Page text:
Meanwhile Einaudi’s term of office as President had expired in 1955 and the Senate and Chamber proceeded to elect his successor. The official candidate of the Christian democrat party was Cesare Merzagora, the President of the Senate. A series of intrigues succeeded, however, in bringing about the election of Giovanni Gronchi. Gronchi had represented his native Pisa in the Chamber before the Fascist era: he had been a member of the Popolari, the democratic Catholic party of Don Sturzo and De Gasperi, and he was prominent in the world of Catholic labour until the Fascist authorities put an end to such activities. The election of Gronchi was welcomed by many liberal-minded people as offering a chance of greater progress in Italian politics, for Gronchi was known to agree with Saragat in advocating some kind of ‘opening to the Left’. This phrase, which was to become exasperatingly familiar in the following years, indicated the idea of drawing the Christian Democrats, or at least those with more flexible notions, into co-operation not only with the tiny Republican Party and that of Saragat, but also with the general body of Socialists, the Partito Socialista Italiano or PSI.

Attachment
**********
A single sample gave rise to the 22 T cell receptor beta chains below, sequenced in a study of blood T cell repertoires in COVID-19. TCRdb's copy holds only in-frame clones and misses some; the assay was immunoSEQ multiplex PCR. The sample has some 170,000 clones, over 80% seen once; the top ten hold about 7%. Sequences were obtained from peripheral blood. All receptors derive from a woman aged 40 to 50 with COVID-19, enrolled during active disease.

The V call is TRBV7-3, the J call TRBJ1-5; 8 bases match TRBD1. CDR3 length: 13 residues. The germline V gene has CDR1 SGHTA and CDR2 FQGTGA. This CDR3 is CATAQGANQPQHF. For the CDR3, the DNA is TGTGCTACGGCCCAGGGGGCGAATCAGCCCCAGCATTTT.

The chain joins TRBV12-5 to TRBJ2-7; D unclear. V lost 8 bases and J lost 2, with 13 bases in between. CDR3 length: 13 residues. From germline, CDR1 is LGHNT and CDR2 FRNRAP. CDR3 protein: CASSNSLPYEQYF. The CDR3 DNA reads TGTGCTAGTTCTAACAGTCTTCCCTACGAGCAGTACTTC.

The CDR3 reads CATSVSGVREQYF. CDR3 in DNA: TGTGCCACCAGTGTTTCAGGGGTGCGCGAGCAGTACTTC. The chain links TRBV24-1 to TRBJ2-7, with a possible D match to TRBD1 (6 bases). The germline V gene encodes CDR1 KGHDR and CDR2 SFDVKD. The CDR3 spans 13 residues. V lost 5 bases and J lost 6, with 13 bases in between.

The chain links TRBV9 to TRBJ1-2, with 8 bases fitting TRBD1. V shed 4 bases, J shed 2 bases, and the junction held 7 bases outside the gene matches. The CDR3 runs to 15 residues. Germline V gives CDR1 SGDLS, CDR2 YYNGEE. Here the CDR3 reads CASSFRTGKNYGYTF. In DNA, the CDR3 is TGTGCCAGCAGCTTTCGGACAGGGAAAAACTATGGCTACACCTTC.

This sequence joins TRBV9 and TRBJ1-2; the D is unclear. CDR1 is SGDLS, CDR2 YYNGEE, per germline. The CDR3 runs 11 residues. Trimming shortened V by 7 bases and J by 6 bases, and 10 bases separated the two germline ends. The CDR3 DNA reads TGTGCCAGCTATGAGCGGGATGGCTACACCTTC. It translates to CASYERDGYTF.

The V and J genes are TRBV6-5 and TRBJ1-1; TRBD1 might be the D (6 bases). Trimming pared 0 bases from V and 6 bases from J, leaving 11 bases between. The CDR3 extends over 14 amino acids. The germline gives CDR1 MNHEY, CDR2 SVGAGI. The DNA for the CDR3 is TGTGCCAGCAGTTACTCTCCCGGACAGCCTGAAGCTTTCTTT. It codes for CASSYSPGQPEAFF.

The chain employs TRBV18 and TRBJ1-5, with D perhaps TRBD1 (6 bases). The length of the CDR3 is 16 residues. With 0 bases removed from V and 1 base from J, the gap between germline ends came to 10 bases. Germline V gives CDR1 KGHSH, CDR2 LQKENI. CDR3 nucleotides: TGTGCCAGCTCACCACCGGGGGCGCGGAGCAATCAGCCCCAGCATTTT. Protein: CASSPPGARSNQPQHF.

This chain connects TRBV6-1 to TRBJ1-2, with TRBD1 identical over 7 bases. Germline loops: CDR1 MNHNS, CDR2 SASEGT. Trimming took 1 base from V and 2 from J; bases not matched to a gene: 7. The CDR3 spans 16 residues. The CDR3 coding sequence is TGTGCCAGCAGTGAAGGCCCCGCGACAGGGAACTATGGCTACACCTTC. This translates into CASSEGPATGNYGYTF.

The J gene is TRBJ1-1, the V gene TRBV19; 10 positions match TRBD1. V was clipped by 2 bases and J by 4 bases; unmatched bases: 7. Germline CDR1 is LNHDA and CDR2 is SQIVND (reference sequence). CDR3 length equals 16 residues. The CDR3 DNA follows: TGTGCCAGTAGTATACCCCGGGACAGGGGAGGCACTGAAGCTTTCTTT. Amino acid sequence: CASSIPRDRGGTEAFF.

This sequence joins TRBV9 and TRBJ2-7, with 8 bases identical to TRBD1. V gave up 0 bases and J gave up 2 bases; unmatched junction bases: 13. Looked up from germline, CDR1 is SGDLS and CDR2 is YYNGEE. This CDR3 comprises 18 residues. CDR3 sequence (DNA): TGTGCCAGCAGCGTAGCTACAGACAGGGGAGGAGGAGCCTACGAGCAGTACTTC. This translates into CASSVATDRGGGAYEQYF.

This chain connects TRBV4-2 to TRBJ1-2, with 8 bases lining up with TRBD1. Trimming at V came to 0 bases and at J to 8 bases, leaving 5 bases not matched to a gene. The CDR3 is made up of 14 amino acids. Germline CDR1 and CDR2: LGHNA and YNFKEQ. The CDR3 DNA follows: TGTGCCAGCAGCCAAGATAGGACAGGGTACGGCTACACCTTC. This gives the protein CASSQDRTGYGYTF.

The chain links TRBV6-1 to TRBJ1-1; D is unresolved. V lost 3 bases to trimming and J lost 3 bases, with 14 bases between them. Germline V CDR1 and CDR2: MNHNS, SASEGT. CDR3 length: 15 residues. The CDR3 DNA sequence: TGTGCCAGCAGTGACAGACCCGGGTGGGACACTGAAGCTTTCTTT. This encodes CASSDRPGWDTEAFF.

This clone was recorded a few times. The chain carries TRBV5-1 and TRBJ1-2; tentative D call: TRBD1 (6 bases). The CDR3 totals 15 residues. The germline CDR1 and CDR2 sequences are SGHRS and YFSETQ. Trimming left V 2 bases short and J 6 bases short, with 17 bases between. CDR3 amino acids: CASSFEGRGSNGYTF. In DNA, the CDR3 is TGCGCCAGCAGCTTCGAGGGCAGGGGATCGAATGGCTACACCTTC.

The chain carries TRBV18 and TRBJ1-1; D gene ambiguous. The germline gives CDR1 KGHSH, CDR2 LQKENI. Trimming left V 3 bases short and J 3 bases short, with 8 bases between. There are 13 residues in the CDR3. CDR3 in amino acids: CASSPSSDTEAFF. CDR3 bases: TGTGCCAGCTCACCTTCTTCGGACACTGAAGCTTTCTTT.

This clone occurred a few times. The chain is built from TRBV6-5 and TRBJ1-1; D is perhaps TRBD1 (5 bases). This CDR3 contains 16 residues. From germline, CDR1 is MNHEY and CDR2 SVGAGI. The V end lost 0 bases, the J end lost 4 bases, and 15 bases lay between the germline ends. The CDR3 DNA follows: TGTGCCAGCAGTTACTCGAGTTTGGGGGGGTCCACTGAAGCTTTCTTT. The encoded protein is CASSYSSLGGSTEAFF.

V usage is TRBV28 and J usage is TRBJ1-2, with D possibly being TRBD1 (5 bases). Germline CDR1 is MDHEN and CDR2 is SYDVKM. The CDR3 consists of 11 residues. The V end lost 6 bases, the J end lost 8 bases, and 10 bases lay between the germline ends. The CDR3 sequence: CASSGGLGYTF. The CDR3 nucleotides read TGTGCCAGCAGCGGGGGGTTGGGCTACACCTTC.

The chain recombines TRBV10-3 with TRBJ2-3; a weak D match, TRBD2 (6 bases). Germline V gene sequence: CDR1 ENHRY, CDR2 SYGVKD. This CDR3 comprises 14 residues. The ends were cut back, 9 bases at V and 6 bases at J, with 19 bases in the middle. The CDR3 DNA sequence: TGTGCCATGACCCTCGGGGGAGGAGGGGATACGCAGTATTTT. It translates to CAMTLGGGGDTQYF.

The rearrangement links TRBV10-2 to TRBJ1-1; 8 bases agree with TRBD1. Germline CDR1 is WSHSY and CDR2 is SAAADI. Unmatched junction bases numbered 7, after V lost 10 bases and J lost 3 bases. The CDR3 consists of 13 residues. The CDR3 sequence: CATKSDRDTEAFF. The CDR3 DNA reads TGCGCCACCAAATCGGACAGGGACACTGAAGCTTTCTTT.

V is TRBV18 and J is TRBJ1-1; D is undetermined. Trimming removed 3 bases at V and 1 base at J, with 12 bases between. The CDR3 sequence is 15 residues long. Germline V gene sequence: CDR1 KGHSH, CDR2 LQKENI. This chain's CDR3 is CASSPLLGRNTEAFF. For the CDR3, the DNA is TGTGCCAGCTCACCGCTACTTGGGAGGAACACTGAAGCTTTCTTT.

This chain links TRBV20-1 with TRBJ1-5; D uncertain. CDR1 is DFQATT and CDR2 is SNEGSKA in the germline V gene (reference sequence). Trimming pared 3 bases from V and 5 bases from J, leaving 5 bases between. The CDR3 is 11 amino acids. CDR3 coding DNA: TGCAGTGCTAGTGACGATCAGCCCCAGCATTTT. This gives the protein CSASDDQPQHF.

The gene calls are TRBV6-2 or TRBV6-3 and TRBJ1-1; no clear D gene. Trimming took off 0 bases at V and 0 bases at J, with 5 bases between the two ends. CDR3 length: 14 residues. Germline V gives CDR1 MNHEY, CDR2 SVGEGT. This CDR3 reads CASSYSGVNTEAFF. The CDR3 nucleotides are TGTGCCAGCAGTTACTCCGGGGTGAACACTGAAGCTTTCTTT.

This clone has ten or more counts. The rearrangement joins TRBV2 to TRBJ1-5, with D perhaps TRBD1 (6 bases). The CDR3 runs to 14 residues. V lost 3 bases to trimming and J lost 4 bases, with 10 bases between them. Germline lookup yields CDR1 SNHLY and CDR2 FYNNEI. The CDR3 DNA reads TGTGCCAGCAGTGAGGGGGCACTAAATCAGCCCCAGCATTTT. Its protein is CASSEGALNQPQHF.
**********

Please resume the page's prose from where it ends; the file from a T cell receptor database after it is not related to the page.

KeywordsSocialist Party Political Transition Christian Democrat Party Official Candidate John XXIII
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- 1.Corrado Pallenberg, Vatican Finances (1971).Google Scholar